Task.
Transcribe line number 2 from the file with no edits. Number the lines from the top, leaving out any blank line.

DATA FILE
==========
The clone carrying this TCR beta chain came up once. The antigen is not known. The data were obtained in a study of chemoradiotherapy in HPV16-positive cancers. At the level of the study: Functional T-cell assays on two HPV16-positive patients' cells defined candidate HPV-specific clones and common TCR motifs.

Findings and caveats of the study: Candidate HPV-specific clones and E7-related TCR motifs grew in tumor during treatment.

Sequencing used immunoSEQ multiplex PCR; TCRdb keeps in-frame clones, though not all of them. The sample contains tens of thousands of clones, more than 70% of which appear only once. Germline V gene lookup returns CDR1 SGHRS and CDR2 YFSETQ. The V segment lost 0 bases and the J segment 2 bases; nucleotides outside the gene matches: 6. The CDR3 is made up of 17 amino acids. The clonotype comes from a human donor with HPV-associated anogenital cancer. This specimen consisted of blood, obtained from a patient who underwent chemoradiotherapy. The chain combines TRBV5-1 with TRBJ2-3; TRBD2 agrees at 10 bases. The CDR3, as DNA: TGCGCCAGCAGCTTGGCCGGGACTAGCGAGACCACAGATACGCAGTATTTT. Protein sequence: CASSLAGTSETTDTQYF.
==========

Findings and caveats of the study: Candidate HPV-specific clones and E7-related TCR motifs grew in tumor during treatment.